There are problems with the traditional liberal basis of human, and other, rights, as embodied for instance in the UN declaration:
The liberal view of rights is based on the individual, and focuses on what is due to the individual. It sees the individual as a fundamentally distinct entity, and cannot take into account in any sound way the environment and context of the individual.
A fundamental Green concept, though, is interconnectedness, relatedness. We are not fundamentally isolated, independent entities but are entities within a web of relationships. And these relationships are not just contingent but are fundamental.
It is these relationships that provide the ground for what is due to each entity - whether it be human, animal or anything else. As a result, the focus shifts from rights to responsibilities. And to talk of somebody's 'rights' is merely shorthand for talking about the responsibilities that we all have to them.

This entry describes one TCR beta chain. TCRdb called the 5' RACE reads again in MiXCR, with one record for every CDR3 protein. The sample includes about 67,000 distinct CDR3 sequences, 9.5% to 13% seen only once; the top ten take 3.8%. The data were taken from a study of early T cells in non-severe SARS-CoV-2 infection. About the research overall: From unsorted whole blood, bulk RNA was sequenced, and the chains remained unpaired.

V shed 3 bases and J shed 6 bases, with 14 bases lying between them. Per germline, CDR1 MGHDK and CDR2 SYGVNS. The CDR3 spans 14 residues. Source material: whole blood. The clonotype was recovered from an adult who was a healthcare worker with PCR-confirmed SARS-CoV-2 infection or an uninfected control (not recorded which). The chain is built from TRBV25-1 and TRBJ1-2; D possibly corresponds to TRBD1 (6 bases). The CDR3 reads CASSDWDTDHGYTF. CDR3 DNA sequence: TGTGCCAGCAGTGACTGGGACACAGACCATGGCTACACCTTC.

One major benefit of this approach, based on relatedness, is that it treats animal rights in the same way as human rights, but without assuming that those rights are identical. What is due to an animal is determined by the relationships that are appropriate to the animal, and what is due to a human is determined by the relationships that are appropriate to the human. (I find this happens to link nicely with the juridical aspect in Dooyeweerd's system of thinking.)